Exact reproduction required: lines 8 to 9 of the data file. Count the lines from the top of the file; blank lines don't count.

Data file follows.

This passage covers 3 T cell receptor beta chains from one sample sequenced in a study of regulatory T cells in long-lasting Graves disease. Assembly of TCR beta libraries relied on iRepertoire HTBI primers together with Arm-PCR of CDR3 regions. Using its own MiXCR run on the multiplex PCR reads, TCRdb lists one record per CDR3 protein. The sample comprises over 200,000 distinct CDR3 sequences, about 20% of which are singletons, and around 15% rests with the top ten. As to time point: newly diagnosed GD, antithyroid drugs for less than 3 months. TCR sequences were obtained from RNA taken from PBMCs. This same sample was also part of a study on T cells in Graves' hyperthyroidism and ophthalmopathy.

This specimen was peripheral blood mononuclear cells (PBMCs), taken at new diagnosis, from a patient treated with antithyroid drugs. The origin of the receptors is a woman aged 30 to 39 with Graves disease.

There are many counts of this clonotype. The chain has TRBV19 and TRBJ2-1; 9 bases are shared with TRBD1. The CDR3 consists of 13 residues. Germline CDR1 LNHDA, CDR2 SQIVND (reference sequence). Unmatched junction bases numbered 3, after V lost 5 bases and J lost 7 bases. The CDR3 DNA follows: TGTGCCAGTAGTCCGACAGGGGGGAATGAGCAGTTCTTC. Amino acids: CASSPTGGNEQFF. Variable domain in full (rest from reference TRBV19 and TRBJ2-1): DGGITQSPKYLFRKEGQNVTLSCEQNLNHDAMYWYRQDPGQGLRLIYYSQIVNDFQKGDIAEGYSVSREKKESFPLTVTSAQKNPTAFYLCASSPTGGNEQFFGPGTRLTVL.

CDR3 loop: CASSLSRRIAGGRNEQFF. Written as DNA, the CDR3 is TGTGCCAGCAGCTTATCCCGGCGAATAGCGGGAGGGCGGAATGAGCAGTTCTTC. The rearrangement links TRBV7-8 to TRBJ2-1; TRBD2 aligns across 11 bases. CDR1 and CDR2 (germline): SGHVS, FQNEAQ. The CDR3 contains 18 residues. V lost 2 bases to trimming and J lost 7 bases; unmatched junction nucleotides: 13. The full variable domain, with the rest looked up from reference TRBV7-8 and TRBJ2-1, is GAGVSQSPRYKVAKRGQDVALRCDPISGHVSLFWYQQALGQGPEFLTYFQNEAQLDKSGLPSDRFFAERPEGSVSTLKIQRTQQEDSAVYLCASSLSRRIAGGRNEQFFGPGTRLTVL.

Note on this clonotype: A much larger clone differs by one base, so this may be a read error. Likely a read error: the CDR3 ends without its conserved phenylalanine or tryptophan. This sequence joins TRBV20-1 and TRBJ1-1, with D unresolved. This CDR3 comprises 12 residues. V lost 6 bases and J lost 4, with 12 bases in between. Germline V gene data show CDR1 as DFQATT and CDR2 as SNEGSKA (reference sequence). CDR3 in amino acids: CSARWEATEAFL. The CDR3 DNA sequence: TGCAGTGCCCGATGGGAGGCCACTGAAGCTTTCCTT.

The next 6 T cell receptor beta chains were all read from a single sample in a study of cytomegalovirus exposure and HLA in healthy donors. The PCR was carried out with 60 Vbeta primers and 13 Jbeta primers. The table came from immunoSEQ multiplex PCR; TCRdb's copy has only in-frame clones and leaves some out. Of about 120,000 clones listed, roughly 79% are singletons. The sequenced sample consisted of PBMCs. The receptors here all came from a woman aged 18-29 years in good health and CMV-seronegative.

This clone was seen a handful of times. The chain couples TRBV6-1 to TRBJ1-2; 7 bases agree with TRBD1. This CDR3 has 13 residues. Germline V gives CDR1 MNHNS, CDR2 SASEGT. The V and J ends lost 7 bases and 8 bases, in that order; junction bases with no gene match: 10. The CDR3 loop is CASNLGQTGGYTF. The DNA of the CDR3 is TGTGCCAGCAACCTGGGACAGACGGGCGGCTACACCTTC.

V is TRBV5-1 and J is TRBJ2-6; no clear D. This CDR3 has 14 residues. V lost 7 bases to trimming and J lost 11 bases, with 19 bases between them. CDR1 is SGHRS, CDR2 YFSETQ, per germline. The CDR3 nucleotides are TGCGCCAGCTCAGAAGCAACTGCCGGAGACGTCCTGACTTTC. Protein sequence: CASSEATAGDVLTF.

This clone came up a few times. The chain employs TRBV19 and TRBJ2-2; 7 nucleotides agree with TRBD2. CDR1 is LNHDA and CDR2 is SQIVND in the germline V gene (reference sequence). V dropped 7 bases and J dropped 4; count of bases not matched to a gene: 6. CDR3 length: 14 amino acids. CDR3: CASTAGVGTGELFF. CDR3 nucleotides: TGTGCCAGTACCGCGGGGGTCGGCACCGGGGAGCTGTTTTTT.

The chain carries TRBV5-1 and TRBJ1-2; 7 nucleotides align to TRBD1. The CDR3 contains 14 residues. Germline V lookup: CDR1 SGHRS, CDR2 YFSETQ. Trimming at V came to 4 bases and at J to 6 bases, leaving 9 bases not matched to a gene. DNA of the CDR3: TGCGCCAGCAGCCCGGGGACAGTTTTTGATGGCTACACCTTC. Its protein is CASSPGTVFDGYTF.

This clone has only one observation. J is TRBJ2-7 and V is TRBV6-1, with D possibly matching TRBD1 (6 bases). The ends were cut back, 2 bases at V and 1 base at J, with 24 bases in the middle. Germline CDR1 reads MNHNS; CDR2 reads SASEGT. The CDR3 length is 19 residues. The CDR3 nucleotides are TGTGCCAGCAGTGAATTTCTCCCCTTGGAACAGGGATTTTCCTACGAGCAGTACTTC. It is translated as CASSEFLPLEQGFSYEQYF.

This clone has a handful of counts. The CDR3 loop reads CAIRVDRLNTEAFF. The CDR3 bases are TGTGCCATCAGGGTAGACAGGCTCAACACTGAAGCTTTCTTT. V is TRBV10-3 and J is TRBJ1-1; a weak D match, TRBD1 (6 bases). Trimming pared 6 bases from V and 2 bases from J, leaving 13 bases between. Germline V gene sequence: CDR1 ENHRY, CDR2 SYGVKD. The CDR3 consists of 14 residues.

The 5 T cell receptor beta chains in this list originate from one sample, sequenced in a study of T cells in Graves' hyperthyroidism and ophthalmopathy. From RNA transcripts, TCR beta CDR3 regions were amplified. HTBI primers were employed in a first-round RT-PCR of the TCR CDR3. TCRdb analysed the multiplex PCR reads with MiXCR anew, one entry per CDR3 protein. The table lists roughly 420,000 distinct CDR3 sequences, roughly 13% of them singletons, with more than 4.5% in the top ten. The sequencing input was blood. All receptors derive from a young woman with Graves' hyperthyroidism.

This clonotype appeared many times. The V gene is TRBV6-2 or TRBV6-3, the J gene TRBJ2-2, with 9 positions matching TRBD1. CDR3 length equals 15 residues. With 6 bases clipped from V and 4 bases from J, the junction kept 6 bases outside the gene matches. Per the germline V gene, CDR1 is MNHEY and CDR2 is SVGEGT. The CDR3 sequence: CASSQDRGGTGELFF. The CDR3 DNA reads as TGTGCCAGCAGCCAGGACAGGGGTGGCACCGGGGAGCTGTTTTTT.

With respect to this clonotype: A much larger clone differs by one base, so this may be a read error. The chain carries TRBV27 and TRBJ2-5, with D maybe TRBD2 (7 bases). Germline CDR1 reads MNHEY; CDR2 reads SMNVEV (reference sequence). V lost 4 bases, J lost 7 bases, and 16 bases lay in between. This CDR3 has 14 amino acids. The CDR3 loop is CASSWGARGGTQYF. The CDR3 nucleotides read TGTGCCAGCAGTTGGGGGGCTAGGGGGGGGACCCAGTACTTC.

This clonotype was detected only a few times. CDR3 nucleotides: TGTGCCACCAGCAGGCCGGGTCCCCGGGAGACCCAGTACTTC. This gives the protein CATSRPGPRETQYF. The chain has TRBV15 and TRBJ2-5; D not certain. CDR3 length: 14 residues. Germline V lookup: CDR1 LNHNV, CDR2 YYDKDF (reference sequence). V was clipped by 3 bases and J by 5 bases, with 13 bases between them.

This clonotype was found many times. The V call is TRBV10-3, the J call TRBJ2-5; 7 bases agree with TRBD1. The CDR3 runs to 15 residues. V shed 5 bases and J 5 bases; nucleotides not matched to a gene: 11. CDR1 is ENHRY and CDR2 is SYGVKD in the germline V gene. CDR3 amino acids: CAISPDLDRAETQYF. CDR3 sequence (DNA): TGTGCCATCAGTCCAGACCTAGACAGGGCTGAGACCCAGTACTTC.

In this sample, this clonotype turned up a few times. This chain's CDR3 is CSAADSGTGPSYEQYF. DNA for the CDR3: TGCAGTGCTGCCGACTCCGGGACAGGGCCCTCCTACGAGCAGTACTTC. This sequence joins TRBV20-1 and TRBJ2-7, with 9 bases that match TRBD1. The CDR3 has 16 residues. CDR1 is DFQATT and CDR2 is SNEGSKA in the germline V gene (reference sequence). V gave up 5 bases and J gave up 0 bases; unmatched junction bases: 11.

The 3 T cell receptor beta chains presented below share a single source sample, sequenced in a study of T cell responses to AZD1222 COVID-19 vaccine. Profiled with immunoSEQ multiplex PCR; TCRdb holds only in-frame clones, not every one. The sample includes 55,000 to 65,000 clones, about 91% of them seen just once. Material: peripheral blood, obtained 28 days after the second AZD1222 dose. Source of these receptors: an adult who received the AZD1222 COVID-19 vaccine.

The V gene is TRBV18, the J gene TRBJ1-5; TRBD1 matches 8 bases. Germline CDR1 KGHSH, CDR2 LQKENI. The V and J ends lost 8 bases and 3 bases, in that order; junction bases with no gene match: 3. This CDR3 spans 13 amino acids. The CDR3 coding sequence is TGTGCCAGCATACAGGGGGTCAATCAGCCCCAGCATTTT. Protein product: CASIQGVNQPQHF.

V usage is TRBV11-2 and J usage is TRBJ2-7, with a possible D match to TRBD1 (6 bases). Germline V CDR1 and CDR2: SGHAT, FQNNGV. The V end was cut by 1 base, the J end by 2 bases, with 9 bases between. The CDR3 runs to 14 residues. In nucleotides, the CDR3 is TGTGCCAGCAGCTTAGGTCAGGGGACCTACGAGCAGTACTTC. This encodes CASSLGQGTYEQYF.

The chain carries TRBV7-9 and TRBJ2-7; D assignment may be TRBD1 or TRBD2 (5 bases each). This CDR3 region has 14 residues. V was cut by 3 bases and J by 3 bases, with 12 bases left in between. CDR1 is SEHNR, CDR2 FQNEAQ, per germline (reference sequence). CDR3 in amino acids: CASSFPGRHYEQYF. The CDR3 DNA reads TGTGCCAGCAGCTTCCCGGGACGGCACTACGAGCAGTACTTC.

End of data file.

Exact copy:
V is TRBV5-1 and J is TRBJ2-6; no clear D. This CDR3 has 14 residues. V lost 7 bases to trimming and J lost 11 bases, with 19 bases between them. CDR1 is SGHRS, CDR2 YFSETQ, per germline. The CDR3 nucleotides are TGCGCCAGCTCAGAAGCAACTGCCGGAGACGTCCTGACTTTC. Protein sequence: CASSEATAGDVLTF.

This clone came up a few times. The chain employs TRBV19 and TRBJ2-2; 7 nucleotides agree with TRBD2. CDR1 is LNHDA and CDR2 is SQIVND in the germline V gene (reference sequence). V dropped 7 bases and J dropped 4; count of bases not matched to a gene: 6. CDR3 length: 14 amino acids. CDR3: CASTAGVGTGELFF. CDR3 nucleotides: TGTGCCAGTACCGCGGGGGTCGGCACCGGGGAGCTGTTTTTT.